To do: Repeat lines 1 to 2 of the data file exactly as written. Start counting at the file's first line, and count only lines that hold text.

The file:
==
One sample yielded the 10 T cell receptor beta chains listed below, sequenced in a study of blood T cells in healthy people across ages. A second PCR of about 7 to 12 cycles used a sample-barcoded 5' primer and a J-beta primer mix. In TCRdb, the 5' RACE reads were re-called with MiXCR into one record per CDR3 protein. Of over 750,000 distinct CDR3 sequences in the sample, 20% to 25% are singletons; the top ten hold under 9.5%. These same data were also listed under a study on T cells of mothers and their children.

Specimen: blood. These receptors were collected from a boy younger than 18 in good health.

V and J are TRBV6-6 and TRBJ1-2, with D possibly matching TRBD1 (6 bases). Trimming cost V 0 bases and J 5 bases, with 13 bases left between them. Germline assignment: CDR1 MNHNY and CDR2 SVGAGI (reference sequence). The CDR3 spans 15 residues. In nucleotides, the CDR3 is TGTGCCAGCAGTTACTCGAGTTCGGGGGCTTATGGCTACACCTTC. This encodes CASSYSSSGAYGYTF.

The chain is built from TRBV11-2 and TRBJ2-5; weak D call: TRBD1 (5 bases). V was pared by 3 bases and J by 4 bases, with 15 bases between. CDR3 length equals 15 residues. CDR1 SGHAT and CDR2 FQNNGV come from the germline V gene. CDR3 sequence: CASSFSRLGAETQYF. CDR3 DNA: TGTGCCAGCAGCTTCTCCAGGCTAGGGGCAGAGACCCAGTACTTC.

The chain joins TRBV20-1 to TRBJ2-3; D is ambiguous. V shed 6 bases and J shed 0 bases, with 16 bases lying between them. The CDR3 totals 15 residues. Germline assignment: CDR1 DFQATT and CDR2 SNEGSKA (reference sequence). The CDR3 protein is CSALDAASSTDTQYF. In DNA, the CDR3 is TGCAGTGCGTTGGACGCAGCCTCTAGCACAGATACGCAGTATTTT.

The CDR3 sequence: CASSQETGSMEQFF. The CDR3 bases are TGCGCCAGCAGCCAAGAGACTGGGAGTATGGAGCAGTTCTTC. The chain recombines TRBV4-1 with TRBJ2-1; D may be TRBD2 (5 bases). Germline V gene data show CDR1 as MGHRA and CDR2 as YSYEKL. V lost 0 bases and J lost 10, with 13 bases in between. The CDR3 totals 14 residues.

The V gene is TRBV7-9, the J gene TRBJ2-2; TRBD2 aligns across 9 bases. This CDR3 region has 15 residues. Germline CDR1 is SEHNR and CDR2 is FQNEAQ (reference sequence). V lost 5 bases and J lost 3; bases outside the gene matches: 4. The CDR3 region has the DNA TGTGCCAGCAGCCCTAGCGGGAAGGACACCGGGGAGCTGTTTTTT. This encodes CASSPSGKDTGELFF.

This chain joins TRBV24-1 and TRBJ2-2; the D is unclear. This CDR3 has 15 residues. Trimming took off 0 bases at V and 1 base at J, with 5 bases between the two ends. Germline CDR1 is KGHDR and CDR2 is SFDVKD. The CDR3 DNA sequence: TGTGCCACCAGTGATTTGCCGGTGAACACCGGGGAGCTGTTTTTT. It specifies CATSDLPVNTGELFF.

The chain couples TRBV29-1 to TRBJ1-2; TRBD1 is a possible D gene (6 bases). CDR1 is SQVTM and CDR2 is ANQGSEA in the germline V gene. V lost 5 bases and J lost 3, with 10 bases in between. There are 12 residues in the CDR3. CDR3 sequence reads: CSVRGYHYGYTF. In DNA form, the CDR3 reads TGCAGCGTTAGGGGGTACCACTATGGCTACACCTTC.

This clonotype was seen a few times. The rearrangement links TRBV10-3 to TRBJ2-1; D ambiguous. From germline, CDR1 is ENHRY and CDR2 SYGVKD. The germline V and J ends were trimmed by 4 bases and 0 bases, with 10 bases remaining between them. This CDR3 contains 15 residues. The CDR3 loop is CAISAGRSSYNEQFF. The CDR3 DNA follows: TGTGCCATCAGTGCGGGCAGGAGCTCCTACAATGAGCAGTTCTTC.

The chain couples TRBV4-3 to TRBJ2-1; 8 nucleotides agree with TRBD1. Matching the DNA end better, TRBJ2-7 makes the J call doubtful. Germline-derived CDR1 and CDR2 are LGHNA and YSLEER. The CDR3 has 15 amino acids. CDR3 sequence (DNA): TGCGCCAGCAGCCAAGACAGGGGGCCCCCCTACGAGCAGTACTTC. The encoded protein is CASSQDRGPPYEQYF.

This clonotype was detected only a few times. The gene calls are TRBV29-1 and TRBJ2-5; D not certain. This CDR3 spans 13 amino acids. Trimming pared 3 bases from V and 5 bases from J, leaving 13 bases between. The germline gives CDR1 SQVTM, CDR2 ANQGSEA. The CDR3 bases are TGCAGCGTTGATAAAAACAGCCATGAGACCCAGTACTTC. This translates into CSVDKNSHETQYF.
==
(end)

One sample yielded the 10 T cell receptor beta chains listed below, sequenced in a study of blood T cells in healthy people across ages. A second PCR of about 7 to 12 cycles used a sample-barcoded 5' primer and a J-beta primer mix. In TCRdb, the 5' RACE reads were re-called with MiXCR into one record per CDR3 protein. Of over 750,000 distinct CDR3 sequences in the sample, 20% to 25% are singletons; the top ten hold under 9.5%. These same data were also listed under a study on T cells of mothers and their children.

Specimen: blood. These receptors were collected from a boy younger than 18 in good health.